“If I’m in a conversation I don’t want to be having, I’m just thinking, ‘unsubscribe’.
I ask if he ever escapes the relentless media onslaught. “You have to be fully occupied,” he replies.
“I can get away from my phone in the studio because I have to use both hands and if I’m writing or playing basketball or riding my Vespa.”
Split into two distinct halves, WE is Arcade Fire’s sixth studio effort, a life-affirming soundtrack to our troubled times and named after the dystopian novel by Russian author Yevgeny Zamyatin.
The first side “I” captures feelings of fear and isolation, heightened by America’s divisions and the Covid pandemic, while the flip side “WE” summons love, commitment and, ultimately, hope.
Expansive yet direct music expresses this duality perfectly . . . brooding, edgy, forlorn at times, euphoric, sumptuous, warm at others.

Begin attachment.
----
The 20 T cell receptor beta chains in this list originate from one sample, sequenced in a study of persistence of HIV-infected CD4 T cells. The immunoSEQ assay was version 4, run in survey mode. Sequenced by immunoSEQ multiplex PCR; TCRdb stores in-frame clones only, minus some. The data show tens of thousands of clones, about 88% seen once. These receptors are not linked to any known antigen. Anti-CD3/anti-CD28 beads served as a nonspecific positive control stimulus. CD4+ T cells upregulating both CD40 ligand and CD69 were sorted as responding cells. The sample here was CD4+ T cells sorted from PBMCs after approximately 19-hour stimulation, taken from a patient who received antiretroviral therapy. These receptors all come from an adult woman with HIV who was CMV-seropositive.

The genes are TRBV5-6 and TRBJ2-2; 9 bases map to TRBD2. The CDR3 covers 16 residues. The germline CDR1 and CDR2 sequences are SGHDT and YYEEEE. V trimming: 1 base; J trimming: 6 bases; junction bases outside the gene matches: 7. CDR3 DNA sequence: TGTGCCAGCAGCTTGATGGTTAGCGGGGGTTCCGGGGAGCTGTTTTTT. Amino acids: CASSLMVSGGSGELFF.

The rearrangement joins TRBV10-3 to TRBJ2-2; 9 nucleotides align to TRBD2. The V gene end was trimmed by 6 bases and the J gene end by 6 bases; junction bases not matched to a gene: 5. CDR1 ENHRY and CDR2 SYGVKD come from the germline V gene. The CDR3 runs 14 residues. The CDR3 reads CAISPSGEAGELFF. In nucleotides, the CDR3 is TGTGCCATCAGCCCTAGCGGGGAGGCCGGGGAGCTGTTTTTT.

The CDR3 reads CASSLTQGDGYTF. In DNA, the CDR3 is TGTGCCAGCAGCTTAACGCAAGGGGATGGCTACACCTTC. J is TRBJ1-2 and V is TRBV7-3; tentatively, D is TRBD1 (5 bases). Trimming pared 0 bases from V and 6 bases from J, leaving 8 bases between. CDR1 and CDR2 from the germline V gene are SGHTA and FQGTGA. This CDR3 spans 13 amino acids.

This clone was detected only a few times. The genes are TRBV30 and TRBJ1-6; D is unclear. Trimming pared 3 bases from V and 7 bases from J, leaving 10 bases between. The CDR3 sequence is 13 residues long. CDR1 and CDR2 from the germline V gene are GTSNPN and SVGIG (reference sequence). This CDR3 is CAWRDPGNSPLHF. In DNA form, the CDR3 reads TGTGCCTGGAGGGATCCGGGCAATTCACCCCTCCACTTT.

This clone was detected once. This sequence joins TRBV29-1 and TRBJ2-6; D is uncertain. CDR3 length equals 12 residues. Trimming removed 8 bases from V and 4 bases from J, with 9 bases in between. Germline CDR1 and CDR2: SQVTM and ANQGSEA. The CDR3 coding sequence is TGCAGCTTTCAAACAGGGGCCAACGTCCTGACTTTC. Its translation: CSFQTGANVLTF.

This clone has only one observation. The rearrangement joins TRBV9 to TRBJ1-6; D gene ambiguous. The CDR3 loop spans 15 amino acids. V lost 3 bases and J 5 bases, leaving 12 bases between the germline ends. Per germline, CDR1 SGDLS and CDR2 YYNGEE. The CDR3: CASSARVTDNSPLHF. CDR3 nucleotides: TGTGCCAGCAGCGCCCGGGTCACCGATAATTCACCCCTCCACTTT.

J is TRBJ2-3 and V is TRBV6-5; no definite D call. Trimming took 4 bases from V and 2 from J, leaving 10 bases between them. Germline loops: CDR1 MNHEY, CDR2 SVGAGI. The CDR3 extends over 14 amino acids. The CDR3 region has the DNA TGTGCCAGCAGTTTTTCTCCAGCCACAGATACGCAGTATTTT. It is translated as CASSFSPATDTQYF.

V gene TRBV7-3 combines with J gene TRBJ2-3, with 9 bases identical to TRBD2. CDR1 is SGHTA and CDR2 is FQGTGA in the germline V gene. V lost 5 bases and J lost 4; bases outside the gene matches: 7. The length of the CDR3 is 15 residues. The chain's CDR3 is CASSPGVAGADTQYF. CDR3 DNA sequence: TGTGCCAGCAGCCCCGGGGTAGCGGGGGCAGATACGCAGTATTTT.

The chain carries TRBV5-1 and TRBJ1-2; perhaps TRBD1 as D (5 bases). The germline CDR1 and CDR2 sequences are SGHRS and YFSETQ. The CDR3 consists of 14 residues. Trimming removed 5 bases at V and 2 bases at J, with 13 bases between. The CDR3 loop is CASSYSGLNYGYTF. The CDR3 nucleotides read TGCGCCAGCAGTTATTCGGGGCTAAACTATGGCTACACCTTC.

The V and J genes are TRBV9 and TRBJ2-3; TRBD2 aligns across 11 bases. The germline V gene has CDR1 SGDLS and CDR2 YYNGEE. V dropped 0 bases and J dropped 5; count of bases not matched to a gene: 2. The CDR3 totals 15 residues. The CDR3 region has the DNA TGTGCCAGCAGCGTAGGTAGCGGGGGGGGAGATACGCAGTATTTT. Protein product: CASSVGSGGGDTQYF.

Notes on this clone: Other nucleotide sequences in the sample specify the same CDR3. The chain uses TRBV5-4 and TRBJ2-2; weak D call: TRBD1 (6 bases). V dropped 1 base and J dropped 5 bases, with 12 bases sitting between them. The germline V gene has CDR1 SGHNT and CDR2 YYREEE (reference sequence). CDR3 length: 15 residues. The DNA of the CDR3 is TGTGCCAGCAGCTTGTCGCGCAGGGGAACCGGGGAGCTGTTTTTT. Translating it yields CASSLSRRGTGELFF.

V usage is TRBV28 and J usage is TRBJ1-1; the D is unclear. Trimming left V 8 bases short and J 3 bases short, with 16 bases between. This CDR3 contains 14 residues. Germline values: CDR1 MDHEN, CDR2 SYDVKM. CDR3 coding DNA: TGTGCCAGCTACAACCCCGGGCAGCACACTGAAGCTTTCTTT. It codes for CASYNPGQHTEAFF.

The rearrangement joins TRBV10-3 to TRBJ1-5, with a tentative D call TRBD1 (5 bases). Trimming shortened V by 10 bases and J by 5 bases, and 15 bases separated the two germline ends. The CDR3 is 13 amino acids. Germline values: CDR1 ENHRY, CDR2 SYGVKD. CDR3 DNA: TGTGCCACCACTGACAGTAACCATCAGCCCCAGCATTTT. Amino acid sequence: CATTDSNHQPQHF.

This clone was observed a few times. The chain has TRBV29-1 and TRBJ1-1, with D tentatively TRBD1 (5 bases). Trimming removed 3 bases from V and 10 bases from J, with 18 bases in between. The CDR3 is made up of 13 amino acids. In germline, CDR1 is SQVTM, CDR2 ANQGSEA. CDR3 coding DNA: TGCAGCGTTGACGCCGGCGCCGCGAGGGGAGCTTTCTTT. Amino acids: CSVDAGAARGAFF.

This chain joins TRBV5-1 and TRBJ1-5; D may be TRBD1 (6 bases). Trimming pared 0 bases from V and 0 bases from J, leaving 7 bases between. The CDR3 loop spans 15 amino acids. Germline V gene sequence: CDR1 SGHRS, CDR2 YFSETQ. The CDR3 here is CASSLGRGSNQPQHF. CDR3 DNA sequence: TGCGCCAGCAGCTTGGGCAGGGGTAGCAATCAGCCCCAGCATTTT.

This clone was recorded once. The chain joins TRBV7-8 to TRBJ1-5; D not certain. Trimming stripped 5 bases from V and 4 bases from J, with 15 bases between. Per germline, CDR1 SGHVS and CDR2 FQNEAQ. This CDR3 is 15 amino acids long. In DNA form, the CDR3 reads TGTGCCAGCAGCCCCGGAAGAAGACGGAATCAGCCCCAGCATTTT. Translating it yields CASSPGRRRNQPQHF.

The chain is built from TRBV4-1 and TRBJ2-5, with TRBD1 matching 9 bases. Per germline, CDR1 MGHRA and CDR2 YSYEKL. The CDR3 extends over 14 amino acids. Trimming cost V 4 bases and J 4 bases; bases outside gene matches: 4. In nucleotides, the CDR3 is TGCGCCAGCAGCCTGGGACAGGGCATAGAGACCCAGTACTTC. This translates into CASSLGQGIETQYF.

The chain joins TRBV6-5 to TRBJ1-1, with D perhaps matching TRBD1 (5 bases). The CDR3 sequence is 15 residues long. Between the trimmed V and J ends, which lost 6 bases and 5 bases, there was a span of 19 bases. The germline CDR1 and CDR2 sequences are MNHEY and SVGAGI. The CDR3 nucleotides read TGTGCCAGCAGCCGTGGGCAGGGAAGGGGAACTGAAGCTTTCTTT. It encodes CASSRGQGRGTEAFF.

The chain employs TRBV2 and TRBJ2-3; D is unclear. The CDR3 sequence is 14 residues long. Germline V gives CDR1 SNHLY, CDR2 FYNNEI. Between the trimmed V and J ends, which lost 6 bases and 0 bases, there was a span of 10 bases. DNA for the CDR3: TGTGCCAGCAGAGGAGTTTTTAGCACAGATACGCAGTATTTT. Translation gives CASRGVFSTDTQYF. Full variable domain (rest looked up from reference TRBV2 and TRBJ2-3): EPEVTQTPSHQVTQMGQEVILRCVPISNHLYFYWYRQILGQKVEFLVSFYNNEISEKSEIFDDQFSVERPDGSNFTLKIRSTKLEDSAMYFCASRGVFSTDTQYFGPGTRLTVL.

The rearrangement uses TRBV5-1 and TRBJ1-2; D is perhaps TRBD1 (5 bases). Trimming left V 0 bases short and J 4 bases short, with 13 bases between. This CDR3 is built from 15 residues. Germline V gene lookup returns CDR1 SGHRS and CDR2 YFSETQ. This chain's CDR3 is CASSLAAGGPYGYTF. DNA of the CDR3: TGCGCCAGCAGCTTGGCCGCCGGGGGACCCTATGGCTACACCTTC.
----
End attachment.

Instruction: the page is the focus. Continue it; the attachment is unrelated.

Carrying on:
Even the striking cover image has two meanings.
A human eye in close-up but also suggesting an impossibly vast black hole in space.
The overall effect is profound, placing WE alongside Arcade Fire’s best work — debut album Funeral and Grammy-winning The Suburbs.
Talking to Win about it all, I’m immediately struck by the wide-eyed wonder he still possesses, by the fact he seems not the least bit jaded after two decades in the business.
I can get away from my phone in the studio because I have to use both hands and if I’m writing or playing basketball or riding my Vespa.
The avid science-fiction reader describes the creation of WE’s seven songs spanning precisely 40 minutes as if they were directed by some higher power.
“My antennae goes up and I start picking up little signals,” he says. “I don’t know if I’m making a record until I’m making it.
“It’s similar to Mardi Gras or Lent, which occur on different dates each year. It’s like being on some weird, mystical calendar.”
He adds: “Sometimes, the signals have little whispers of the future, as if you’re in tune with where things are going.”